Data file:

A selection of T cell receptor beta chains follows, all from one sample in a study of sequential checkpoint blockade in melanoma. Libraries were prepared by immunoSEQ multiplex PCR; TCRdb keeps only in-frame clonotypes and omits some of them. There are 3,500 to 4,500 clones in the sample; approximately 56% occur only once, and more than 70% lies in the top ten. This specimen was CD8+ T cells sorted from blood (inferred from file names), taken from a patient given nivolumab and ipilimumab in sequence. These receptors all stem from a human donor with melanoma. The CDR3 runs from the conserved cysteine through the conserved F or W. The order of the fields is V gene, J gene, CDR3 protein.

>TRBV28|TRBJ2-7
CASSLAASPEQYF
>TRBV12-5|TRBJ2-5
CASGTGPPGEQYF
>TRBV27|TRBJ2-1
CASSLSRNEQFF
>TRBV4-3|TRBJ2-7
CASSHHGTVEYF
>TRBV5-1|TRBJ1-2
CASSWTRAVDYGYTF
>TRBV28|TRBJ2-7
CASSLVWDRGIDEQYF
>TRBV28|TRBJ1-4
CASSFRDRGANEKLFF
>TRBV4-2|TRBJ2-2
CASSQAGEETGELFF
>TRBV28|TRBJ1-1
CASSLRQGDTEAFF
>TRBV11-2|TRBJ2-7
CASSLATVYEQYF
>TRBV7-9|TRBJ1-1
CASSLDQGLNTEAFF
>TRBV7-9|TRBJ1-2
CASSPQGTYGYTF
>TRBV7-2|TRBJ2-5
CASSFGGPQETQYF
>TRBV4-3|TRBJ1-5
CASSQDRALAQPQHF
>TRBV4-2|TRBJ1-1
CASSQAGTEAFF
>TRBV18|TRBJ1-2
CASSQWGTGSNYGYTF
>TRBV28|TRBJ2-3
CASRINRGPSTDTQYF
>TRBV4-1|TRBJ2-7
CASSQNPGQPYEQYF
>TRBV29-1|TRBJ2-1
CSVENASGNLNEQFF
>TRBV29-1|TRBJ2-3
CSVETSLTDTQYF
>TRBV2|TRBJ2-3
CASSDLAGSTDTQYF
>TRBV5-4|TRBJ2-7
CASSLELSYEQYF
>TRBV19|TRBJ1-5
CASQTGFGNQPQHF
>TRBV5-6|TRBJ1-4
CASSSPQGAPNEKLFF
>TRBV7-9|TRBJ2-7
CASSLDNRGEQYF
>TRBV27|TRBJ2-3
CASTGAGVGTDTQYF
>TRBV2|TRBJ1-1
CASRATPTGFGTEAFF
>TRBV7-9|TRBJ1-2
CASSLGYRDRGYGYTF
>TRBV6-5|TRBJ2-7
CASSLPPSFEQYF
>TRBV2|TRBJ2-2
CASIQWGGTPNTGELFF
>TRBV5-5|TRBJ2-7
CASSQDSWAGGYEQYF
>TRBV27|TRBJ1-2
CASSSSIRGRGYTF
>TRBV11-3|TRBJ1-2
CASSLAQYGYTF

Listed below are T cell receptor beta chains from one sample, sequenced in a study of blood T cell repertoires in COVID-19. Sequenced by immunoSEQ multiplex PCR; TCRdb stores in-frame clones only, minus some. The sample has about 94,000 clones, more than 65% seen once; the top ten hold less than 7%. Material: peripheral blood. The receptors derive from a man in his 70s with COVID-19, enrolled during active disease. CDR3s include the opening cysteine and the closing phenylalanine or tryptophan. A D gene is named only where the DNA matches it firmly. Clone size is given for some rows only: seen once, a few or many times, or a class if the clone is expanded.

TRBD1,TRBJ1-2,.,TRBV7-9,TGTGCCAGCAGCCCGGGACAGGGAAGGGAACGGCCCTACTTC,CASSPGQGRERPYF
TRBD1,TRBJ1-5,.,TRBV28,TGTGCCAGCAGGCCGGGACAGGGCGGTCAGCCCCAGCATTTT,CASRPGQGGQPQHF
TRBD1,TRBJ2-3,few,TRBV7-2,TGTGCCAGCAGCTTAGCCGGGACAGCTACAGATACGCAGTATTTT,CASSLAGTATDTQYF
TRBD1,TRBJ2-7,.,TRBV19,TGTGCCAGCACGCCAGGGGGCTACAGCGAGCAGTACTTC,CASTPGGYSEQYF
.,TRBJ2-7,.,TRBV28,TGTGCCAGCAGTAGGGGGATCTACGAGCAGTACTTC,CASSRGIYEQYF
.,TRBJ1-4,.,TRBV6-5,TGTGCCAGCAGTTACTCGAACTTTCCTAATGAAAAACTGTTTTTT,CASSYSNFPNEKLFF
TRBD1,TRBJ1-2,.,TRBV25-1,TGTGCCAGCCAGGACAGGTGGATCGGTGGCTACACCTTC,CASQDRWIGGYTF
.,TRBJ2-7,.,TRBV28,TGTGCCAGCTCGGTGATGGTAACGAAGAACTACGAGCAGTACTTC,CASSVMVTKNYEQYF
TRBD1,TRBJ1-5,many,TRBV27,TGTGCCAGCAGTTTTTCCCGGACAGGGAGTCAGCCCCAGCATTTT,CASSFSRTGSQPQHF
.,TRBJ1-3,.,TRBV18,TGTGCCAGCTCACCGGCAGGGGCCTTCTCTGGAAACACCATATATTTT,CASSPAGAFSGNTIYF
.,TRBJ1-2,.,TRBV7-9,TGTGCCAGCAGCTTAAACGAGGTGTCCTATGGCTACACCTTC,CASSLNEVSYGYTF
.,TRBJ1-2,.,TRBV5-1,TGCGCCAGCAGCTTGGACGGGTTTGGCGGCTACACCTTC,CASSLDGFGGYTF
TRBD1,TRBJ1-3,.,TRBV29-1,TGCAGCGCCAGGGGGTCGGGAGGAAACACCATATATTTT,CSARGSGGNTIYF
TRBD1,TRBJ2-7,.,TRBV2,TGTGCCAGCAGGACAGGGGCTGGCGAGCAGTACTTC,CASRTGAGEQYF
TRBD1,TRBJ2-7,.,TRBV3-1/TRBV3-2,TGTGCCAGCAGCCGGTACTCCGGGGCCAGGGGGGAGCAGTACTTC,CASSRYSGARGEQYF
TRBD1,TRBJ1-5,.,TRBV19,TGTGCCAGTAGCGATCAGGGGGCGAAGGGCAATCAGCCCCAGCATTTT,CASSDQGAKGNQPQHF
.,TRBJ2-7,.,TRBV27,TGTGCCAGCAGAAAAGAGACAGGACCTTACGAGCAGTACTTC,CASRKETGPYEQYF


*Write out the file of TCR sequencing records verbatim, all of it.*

A selection of T cell receptor beta chains follows, all from one sample in a study of sequential checkpoint blockade in melanoma. Libraries were prepared by immunoSEQ multiplex PCR; TCRdb keeps only in-frame clonotypes and omits some of them. There are 3,500 to 4,500 clones in the sample; approximately 56% occur only once, and more than 70% lies in the top ten. This specimen was CD8+ T cells sorted from blood (inferred from file names), taken from a patient given nivolumab and ipilimumab in sequence. These receptors all stem from a human donor with melanoma. The CDR3 runs from the conserved cysteine through the conserved F or W. The order of the fields is V gene, J gene, CDR3 protein.

>TRBV28|TRBJ2-7
CASSLAASPEQYF
>TRBV12-5|TRBJ2-5
CASGTGPPGEQYF
>TRBV27|TRBJ2-1
CASSLSRNEQFF
>TRBV4-3|TRBJ2-7
CASSHHGTVEYF
>TRBV5-1|TRBJ1-2
CASSWTRAVDYGYTF
>TRBV28|TRBJ2-7
CASSLVWDRGIDEQYF
>TRBV28|TRBJ1-4
CASSFRDRGANEKLFF
>TRBV4-2|TRBJ2-2
CASSQAGEETGELFF
>TRBV28|TRBJ1-1
CASSLRQGDTEAFF
>TRBV11-2|TRBJ2-7
CASSLATVYEQYF
>TRBV7-9|TRBJ1-1
CASSLDQGLNTEAFF
>TRBV7-9|TRBJ1-2
CASSPQGTYGYTF
>TRBV7-2|TRBJ2-5
CASSFGGPQETQYF
>TRBV4-3|TRBJ1-5
CASSQDRALAQPQHF
>TRBV4-2|TRBJ1-1
CASSQAGTEAFF
>TRBV18|TRBJ1-2
CASSQWGTGSNYGYTF
>TRBV28|TRBJ2-3
CASRINRGPSTDTQYF
>TRBV4-1|TRBJ2-7
CASSQNPGQPYEQYF
>TRBV29-1|TRBJ2-1
CSVENASGNLNEQFF
>TRBV29-1|TRBJ2-3
CSVETSLTDTQYF
>TRBV2|TRBJ2-3
CASSDLAGSTDTQYF
>TRBV5-4|TRBJ2-7
CASSLELSYEQYF
>TRBV19|TRBJ1-5
CASQTGFGNQPQHF
>TRBV5-6|TRBJ1-4
CASSSPQGAPNEKLFF
>TRBV7-9|TRBJ2-7
CASSLDNRGEQYF
>TRBV27|TRBJ2-3
CASTGAGVGTDTQYF
>TRBV2|TRBJ1-1
CASRATPTGFGTEAFF
>TRBV7-9|TRBJ1-2
CASSLGYRDRGYGYTF
>TRBV6-5|TRBJ2-7
CASSLPPSFEQYF
>TRBV2|TRBJ2-2
CASIQWGGTPNTGELFF
>TRBV5-5|TRBJ2-7
CASSQDSWAGGYEQYF
>TRBV27|TRBJ1-2
CASSSSIRGRGYTF
>TRBV11-3|TRBJ1-2
CASSLAQYGYTF

Listed below are T cell receptor beta chains from one sample, sequenced in a study of blood T cell repertoires in COVID-19. Sequenced by immunoSEQ multiplex PCR; TCRdb stores in-frame clones only, minus some. The sample has about 94,000 clones, more than 65% seen once; the top ten hold less than 7%. Material: peripheral blood. The receptors derive from a man in his 70s with COVID-19, enrolled during active disease. CDR3s include the opening cysteine and the closing phenylalanine or tryptophan. A D gene is named only where the DNA matches it firmly. Clone size is given for some rows only: seen once, a few or many times, or a class if the clone is expanded.

TRBD1,TRBJ1-2,.,TRBV7-9,TGTGCCAGCAGCCCGGGACAGGGAAGGGAACGGCCCTACTTC,CASSPGQGRERPYF
TRBD1,TRBJ1-5,.,TRBV28,TGTGCCAGCAGGCCGGGACAGGGCGGTCAGCCCCAGCATTTT,CASRPGQGGQPQHF
TRBD1,TRBJ2-3,few,TRBV7-2,TGTGCCAGCAGCTTAGCCGGGACAGCTACAGATACGCAGTATTTT,CASSLAGTATDTQYF
TRBD1,TRBJ2-7,.,TRBV19,TGTGCCAGCACGCCAGGGGGCTACAGCGAGCAGTACTTC,CASTPGGYSEQYF
.,TRBJ2-7,.,TRBV28,TGTGCCAGCAGTAGGGGGATCTACGAGCAGTACTTC,CASSRGIYEQYF
.,TRBJ1-4,.,TRBV6-5,TGTGCCAGCAGTTACTCGAACTTTCCTAATGAAAAACTGTTTTTT,CASSYSNFPNEKLFF
TRBD1,TRBJ1-2,.,TRBV25-1,TGTGCCAGCCAGGACAGGTGGATCGGTGGCTACACCTTC,CASQDRWIGGYTF
.,TRBJ2-7,.,TRBV28,TGTGCCAGCTCGGTGATGGTAACGAAGAACTACGAGCAGTACTTC,CASSVMVTKNYEQYF
TRBD1,TRBJ1-5,many,TRBV27,TGTGCCAGCAGTTTTTCCCGGACAGGGAGTCAGCCCCAGCATTTT,CASSFSRTGSQPQHF
.,TRBJ1-3,.,TRBV18,TGTGCCAGCTCACCGGCAGGGGCCTTCTCTGGAAACACCATATATTTT,CASSPAGAFSGNTIYF
.,TRBJ1-2,.,TRBV7-9,TGTGCCAGCAGCTTAAACGAGGTGTCCTATGGCTACACCTTC,CASSLNEVSYGYTF
.,TRBJ1-2,.,TRBV5-1,TGCGCCAGCAGCTTGGACGGGTTTGGCGGCTACACCTTC,CASSLDGFGGYTF
TRBD1,TRBJ1-3,.,TRBV29-1,TGCAGCGCCAGGGGGTCGGGAGGAAACACCATATATTTT,CSARGSGGNTIYF
TRBD1,TRBJ2-7,.,TRBV2,TGTGCCAGCAGGACAGGGGCTGGCGAGCAGTACTTC,CASRTGAGEQYF
TRBD1,TRBJ2-7,.,TRBV3-1/TRBV3-2,TGTGCCAGCAGCCGGTACTCCGGGGCCAGGGGGGAGCAGTACTTC,CASSRYSGARGEQYF
TRBD1,TRBJ1-5,.,TRBV19,TGTGCCAGTAGCGATCAGGGGGCGAAGGGCAATCAGCCCCAGCATTTT,CASSDQGAKGNQPQHF
.,TRBJ2-7,.,TRBV27,TGTGCCAGCAGAAAAGAGACAGGACCTTACGAGCAGTACTTC,CASRKETGPYEQYF